This might explain why the Australian Maritime Unions and the Australian Master Mariners Association have been stunningly silent in this abuse of Australia's Maritime Facilities and use of its Ports as pirate lairs. One wonders what has happened to the courageous ANZAC spirit which once set an honourable standard for us all.

Now according to a contact of NAUTICAL LOG the SS-PG vessel or vessels are preparing to leave Australia on passage to Europe. They wish to stop the Mediterranean Bluefin tuna fishermen from fishing. How they are going to get there one has to wonder, around the Cape of Good Hope or run the gauntlet of their fellow pirates, real armed pirates, of the Horn of Africa. Should that be accomplished they would then have to go up the Red Sea and transit the Suez Canal. Now one suspects that Egypt may not be wildly enthusiastic to allow them to make that transit. After all as well as the European nations the nations of North Africa also fish for Bluefin tuna. The distance from Hobart, Tasmania to Port Said, Egypt is 7960 nautical miles. The distance from Hobart to Cape Town, South Africa is 6229 nautical miles and from Cape Town to Lorient, France is 5739 nautical miles for a total of 11,968 nautical miles.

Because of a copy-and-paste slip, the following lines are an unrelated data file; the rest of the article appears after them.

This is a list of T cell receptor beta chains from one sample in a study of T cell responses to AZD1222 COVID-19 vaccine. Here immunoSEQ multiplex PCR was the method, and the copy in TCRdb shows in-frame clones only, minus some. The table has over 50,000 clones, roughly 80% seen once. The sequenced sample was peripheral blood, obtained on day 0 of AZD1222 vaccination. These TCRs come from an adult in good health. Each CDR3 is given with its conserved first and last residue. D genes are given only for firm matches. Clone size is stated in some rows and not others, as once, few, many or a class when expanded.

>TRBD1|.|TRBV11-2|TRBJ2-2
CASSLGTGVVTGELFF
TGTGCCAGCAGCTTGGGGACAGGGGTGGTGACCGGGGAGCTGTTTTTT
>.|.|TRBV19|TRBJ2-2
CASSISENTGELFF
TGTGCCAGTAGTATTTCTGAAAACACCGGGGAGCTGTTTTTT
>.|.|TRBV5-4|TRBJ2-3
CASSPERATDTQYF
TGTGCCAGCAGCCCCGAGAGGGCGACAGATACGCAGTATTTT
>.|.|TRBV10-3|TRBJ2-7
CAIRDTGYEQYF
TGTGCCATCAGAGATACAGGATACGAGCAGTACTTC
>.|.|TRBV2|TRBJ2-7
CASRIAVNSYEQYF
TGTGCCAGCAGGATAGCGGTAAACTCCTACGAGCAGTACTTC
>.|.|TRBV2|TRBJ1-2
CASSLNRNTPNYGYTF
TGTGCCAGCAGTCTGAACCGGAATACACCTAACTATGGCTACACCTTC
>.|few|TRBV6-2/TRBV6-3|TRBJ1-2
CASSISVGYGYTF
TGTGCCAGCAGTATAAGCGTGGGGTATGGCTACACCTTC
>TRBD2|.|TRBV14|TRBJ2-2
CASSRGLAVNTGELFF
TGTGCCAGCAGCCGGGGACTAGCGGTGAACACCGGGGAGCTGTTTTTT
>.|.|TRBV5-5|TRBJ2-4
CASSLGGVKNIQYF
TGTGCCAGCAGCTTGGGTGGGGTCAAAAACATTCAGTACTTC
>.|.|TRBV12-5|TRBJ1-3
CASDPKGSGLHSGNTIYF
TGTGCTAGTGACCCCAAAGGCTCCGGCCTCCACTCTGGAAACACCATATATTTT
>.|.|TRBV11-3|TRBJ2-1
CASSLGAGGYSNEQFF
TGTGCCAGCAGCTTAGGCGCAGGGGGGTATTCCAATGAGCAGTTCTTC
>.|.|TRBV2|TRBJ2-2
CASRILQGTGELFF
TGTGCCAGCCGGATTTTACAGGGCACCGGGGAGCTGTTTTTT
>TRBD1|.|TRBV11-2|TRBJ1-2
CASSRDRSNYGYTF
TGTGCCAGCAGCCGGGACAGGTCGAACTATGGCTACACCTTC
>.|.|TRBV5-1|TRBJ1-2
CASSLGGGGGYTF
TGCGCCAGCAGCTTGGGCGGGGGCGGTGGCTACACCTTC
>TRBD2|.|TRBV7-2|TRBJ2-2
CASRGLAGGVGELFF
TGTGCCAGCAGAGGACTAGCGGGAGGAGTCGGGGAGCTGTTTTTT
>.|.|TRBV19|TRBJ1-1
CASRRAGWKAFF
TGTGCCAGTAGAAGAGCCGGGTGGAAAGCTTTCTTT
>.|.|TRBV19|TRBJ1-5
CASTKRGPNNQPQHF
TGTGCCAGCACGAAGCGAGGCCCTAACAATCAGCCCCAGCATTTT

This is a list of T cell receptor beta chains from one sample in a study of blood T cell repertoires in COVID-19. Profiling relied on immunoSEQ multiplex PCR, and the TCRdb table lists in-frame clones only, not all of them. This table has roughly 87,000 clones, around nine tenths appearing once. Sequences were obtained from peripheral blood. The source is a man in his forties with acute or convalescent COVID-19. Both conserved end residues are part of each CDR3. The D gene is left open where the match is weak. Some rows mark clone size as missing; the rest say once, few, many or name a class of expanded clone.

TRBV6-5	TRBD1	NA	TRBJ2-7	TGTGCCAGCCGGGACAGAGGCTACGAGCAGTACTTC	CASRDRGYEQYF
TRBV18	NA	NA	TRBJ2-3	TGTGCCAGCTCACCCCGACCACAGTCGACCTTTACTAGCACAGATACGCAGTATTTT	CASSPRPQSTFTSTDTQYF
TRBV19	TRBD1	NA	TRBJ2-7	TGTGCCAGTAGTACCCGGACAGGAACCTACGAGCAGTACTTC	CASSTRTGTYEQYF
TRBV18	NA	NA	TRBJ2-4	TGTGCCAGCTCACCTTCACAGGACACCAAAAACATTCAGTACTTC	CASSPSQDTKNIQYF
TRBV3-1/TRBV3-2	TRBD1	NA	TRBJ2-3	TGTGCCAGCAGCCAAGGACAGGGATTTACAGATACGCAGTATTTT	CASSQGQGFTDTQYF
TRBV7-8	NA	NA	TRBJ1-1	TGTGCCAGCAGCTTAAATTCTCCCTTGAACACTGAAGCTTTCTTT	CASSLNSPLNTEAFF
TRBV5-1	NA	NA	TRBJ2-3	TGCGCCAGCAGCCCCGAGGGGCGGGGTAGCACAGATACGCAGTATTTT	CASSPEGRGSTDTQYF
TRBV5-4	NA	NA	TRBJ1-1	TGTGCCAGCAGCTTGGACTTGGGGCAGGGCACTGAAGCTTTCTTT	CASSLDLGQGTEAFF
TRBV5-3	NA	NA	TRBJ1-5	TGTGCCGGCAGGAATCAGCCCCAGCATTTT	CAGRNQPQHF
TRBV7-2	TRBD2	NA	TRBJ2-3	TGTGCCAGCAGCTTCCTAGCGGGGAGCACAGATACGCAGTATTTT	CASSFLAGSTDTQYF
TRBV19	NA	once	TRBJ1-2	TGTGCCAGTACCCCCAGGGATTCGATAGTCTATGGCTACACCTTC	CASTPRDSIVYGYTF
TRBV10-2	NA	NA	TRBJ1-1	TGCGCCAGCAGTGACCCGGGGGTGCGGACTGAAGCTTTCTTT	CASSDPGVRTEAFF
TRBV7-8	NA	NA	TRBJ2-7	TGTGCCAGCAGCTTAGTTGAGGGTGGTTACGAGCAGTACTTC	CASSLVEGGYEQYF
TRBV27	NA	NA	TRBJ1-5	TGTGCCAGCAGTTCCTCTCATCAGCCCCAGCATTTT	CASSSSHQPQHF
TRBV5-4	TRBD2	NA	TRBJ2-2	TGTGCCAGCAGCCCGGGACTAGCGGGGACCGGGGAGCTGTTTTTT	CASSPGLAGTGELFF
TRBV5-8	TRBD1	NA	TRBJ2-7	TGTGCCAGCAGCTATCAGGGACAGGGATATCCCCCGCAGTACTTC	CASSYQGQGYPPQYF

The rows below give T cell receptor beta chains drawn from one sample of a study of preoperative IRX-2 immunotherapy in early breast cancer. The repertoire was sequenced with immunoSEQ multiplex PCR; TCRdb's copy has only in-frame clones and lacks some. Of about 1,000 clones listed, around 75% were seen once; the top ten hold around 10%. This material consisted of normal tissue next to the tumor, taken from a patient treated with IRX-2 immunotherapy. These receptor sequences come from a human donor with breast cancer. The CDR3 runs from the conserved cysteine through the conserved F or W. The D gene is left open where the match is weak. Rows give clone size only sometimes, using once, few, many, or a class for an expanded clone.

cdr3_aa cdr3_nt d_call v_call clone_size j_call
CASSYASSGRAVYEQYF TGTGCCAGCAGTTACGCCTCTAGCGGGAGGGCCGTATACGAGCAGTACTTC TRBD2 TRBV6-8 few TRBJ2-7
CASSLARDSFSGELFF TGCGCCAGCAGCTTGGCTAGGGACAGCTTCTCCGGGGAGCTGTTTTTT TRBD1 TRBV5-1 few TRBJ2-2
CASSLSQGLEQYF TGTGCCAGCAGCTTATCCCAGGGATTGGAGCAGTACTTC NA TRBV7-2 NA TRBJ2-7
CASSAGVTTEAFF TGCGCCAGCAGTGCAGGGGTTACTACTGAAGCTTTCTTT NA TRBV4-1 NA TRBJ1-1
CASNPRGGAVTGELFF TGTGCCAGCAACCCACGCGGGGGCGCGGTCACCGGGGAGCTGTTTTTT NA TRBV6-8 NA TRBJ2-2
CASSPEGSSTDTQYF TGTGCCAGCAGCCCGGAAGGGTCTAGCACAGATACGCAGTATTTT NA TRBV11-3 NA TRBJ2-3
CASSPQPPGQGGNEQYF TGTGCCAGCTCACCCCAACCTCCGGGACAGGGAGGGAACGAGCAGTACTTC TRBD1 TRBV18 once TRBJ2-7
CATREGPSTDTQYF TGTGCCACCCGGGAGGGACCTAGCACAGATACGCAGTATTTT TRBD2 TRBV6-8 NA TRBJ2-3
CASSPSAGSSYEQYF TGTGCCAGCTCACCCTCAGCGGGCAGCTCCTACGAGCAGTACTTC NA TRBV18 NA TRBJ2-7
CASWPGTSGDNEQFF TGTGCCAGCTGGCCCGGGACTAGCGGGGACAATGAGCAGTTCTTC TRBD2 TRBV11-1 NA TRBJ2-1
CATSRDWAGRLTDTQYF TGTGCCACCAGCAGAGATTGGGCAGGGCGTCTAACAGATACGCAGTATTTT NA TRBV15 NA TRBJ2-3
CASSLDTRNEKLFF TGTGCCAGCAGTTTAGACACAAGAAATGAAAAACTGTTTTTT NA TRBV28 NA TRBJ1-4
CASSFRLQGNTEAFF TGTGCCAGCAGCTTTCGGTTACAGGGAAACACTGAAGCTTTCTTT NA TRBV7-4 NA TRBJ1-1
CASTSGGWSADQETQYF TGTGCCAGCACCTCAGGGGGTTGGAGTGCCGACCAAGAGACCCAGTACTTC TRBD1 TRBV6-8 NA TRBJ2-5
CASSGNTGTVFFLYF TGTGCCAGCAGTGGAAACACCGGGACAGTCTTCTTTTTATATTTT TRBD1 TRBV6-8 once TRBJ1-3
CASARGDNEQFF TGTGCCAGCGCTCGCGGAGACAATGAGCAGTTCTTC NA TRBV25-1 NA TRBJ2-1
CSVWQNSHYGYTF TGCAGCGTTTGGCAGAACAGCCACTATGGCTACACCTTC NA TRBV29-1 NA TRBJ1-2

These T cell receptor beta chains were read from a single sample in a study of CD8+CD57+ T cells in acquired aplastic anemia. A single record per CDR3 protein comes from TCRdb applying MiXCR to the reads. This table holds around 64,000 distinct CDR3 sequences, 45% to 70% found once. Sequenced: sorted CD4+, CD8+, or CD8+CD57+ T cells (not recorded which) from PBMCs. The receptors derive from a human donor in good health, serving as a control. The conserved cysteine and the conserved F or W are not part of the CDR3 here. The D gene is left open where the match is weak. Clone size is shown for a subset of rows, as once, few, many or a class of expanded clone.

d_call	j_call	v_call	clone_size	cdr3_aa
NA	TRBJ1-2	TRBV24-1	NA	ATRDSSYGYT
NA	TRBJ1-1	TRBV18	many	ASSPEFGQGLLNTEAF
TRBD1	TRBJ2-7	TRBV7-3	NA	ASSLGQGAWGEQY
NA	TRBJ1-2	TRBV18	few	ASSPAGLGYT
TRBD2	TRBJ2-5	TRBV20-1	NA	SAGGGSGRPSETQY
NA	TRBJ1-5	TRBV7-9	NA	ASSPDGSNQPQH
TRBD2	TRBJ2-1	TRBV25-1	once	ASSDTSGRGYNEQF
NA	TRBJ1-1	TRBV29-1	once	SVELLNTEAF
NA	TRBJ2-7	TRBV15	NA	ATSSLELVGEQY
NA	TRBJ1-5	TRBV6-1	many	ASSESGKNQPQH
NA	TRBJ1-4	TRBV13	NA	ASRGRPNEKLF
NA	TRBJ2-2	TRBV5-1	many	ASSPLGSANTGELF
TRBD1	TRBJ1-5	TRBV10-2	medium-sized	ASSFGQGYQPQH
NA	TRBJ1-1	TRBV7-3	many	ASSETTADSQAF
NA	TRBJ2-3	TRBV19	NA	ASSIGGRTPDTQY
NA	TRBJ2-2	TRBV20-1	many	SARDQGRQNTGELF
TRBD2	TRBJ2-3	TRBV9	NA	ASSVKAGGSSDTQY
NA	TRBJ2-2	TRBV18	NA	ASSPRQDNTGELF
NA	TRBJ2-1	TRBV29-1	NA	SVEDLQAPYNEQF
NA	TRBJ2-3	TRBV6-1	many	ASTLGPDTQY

However the same contact has suggested only the MS Steve Irwin will go to the Mediterranean and that it will cross the Pacific to transit the Panama Canal. Also it appears that the SS-PG fearless leader is unable to travel on this real sea passage. More buckling and no swash from 'Wats-his-name'. The distance from Hobart, Tasmania to Cristobal, Panama is 7673 nautical miles and from Cristobal, Panama to Lorient, France is 4462 nautical miles for a total of 12,135 nautical miles.